A question I have been sitting with for a while is when and where land acknowledgments are called for/appropriate. When I facilitate a special event (training session, large meeting), it has become my practice to always include a territorial acknowledgment. I've been wondering, though, if more day-to-day happenings call for acknowledgments as well. For instance, regular staff meetings, ongoing student workshops, etc. It was suggested to me once that I could start initial counselling sessions with students by acknowledging territory and placing myself introducing my cultural heritage. I haven't woven that approach into my practice (admittedly out of some discomfort about how it would work)... but I'm still wondering about that idea.
So I suppose my question is about standards of practice for when and where to acknowledge the territory, essentially the kinds of events where acknowledgments are appropriate, and if there are some where it's not appropriate. Are there guidelines of any kind around this, or does it vary from nation to nation and/or institution to institution?
I haven't found much information to guide me in this question so far, so I'd love to hear your thoughts.
I really enjoyed the article "Beyond territorial acknowledgments, and these lines feel like some guidance for me around this question:
If we think of territorial acknowledgments as sites of potential disruption, they can be transformative acts that to some extent undo Indigenous erasure. I believe this is true as long as these acknowledgments discomfit both those speaking and hearing the words. The fact of Indigenous presence should force non-Indigenous peoples to confront their own place on these lands. I would like to see territorial acknowledgments happening in spaces where they are currently absent, particularly in rural and remote areas and within the governance structures of settlers. Source: https://apihtawikosisan.com/2016/09/beyond-territorial-acknowledgments/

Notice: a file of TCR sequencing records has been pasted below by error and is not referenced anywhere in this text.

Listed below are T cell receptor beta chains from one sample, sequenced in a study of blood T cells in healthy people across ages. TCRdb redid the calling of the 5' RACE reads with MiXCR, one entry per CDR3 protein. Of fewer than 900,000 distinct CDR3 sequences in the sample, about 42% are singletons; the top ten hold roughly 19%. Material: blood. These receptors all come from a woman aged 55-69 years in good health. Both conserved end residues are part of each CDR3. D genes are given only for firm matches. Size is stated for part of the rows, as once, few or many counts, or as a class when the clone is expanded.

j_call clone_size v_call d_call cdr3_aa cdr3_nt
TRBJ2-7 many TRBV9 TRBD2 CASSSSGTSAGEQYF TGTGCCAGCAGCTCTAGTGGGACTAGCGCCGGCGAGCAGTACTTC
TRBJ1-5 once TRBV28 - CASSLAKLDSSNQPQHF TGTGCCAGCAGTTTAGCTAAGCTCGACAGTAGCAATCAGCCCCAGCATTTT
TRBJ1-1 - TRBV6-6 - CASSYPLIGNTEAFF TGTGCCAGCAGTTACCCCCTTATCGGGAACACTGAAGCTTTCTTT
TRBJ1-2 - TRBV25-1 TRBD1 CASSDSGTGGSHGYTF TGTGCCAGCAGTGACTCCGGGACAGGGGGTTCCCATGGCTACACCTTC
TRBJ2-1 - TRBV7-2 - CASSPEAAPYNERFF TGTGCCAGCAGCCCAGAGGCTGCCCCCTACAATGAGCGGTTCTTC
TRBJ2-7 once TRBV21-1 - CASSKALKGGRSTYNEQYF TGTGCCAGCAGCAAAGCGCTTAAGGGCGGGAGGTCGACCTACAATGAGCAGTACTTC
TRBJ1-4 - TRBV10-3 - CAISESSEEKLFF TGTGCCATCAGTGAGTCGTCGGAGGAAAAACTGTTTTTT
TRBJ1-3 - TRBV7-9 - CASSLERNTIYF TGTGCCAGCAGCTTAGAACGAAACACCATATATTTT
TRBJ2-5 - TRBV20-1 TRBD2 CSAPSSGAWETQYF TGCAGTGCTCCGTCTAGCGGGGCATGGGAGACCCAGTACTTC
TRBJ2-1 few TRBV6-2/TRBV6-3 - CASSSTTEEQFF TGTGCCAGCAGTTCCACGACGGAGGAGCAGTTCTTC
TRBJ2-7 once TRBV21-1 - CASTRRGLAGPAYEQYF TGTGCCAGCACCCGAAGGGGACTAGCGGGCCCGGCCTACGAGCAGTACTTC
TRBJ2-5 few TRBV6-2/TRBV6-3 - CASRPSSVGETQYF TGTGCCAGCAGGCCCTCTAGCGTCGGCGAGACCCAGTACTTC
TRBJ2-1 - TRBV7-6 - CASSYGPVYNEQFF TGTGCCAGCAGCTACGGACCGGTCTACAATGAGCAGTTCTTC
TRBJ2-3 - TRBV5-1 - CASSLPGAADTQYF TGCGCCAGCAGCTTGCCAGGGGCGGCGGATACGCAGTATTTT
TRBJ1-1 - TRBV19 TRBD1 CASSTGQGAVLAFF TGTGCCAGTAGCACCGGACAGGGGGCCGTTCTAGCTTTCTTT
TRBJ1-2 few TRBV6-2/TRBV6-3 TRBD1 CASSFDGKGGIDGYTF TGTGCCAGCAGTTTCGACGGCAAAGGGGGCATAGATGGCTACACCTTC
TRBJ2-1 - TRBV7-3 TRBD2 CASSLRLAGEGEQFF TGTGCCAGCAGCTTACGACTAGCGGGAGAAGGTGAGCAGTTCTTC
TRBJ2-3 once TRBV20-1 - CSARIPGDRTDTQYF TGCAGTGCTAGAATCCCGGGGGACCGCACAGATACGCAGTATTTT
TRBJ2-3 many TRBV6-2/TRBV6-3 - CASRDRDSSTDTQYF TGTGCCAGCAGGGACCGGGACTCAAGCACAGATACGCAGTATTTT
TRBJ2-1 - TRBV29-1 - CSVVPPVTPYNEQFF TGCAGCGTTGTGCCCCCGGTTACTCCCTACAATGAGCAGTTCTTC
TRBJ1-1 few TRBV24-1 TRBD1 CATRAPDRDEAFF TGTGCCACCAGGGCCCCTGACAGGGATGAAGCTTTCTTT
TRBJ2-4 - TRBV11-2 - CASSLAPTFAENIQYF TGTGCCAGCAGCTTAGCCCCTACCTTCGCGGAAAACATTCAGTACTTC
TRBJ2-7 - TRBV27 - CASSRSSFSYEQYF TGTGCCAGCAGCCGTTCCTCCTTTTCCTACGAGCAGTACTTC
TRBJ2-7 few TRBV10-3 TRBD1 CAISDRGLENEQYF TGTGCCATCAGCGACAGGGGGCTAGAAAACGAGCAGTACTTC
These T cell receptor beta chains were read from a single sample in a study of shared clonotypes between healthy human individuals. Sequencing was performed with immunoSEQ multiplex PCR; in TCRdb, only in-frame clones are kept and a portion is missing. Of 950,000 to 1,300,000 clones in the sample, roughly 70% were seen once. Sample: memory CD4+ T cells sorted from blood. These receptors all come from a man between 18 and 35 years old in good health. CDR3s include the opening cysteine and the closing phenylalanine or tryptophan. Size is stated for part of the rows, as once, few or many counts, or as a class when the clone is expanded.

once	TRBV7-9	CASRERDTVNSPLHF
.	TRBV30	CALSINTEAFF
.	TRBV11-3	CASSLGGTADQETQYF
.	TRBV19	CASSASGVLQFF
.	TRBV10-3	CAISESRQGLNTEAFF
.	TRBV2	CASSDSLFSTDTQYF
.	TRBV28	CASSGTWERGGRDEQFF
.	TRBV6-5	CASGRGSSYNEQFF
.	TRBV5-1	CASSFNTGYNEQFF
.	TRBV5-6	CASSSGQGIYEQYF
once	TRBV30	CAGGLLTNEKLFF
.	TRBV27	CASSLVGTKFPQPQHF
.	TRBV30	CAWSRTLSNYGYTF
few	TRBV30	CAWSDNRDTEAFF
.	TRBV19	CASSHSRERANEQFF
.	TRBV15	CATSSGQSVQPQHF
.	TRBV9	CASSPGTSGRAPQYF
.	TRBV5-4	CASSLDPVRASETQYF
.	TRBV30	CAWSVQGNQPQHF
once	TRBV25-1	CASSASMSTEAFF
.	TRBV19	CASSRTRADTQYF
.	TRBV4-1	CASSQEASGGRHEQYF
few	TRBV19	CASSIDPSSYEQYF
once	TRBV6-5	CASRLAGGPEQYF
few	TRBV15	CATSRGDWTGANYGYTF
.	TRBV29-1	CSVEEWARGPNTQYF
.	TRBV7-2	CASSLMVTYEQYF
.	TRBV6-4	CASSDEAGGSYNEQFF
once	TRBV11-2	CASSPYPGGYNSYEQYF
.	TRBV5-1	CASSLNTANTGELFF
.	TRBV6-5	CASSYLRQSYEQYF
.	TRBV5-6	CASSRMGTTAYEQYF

It was helpful for me to reflect on the fact that one of the desired outcomes of land acknowledgments is disruption (if even in small ways) of the colonial systems in place and/or transformation of relationships, and that discomfort on the part of speaker and listener is expected and in fact desirable.
Hi Sarah; thanks for the query!
At Camosun, we do territorial acknowledgements at the beginning of staff meetings, committee meetings, and curriculum approval meetings, and it usually done by leaders and administrators, not always the Indigenous staff person at the table. Our Board of Governors adopted a territorial acknowledgement as standard practice at the beginning of all board meetings and special sessions.
The discomfort, so I've heard, is lack of practice! Once you become comfortable providing an acknowledgement in these spaces it becomes more natural. I hear this from staff who take our in-house course (TELTIN TTE WILNEW); during the course we have a series of talking circles to debrief about the online content. Yet, before our debrief we practice acknowledgements. When students heard about the staff course (because after staff complete, they can use the materials in their own classroom), they asked a version be offered as a general UT course (IST 120). Students appreciate the ability to build their own leadership skills with the territorial acknowledgement.
I have heard from an instructor at UBC how she does a territorial acknowledgement in stages/blocks for large classroom teaching throughout the semester. And then there is space to talk about 'unceded' and personally reflect on a ceded instance in one's family history as an active learning activity (1,4, all).